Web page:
Maine lost nearly 106,000 jobs1 in the two months leading up to April 12 as Maine businesses laid off workers across the state because of the ongoing public health crisis, according to new data released Friday by the Maine Department of Labor and US Bureau of Labor Statistics.
Since mid-February, Maine has shed roughly one out of every six jobs. Over that period, which corresponds with the arrival of the coronavirus pandemic in Maine, the state’s unemployment rate spiked to 10.6 percent — the highest since modern tracking began in 1976.
While the data released today offers us the most detailed look yet at how the pandemic has affected employment, the picture it paints may not fully capture the scale of the job crisis.
Quirks in employment reporting likely undercount scale of job loss
The BLS data is compiled via survey, wherein workers self-report their employment status to researchers. For example, respondents may not explain their employment status consistently. Some individuals likely self-reported as employed, even though they had been furloughed without pay. Others were removed from the Bureau’s calculation of the state’s labor force because they reported themselves as not looking for work — an understandable position given public health guidance and the lack of available jobs.
Workers in both those situations are out of work but are not counted in the unemployment calculation. If they were counted, the rate would be a little over 17 percent.
Tourism, education, and health care workers hit hardest by layoffs
Layoffs have not affected all sectors equally. Workers in leisure and hospitality, education, and health care have been particularly hard hit by layoffs during the pandemic.
Here is a breakdown of how many jobs the pandemic erased in the most affected sectors between mid-February and mid-April:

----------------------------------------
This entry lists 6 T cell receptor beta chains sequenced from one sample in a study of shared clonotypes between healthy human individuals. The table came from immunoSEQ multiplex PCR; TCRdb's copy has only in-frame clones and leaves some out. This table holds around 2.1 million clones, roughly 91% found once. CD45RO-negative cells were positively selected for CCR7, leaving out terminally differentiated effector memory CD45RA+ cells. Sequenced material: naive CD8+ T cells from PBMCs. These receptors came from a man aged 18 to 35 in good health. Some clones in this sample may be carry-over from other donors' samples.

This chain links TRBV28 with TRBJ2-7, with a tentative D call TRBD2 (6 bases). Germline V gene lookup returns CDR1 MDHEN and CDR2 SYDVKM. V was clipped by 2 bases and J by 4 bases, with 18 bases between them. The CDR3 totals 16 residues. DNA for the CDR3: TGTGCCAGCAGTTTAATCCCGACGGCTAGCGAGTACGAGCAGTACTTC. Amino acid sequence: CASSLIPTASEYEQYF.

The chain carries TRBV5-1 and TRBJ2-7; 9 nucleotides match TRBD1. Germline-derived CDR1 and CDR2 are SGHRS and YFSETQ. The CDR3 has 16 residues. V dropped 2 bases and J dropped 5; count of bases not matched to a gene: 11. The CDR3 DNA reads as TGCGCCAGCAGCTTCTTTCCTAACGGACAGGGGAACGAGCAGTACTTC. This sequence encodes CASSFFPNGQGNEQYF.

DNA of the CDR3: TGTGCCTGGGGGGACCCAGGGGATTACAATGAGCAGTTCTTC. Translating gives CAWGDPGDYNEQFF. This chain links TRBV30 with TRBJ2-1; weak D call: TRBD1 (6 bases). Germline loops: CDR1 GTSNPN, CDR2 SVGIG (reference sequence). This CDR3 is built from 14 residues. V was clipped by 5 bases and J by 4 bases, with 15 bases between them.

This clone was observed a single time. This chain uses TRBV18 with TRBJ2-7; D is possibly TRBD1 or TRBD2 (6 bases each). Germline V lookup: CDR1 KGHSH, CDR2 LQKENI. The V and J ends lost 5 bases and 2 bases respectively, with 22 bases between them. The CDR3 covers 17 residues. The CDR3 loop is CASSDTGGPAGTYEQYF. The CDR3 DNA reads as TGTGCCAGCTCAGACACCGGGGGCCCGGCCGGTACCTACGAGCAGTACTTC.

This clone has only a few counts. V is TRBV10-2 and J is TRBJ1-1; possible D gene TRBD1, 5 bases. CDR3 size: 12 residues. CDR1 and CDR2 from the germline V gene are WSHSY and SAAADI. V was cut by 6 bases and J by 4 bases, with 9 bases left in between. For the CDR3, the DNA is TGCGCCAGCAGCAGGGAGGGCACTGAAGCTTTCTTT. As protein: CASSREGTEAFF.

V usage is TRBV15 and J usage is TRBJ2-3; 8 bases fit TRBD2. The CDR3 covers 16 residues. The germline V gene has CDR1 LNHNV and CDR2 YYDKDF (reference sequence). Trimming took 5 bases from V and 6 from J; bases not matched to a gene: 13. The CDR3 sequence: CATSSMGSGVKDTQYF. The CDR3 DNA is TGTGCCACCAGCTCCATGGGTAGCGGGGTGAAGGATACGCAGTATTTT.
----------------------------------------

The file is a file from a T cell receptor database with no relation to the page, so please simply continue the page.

- Leisure and hospitality: 43,000 jobs, or roughly three of every five jobs.
- Education and health care: 19,000 jobs, or roughly one in seven.
- Retail and transportation: 15,000 jobs, or roughly one in eight
- Manufacturing: 8,000 jobs, or roughly one in six
This unique recession makes future jobs picture unclear
It is unclear whether these job losses are permanent or temporary. Given the unique nature of this crisis, some firms may add positions again if policy decisions and public behavior makes it safe to increase economic activity, while others may close or scale back permanently. The latest projections from the Congressional Budget Office indicate the recovery would be slow, with unemployment remaining at or near record highs through September and only starting to decline slowly later this year and into 2021.
Regardless, the unprecedented recession and jobs crisis will require an equally robust response from federal and state governments to support Mainers through the immediate crisis and help them rebound and recover once the public health emergency ends.
1 Payroll jobs, which do not include jobs in the agricultural sector or self-employment.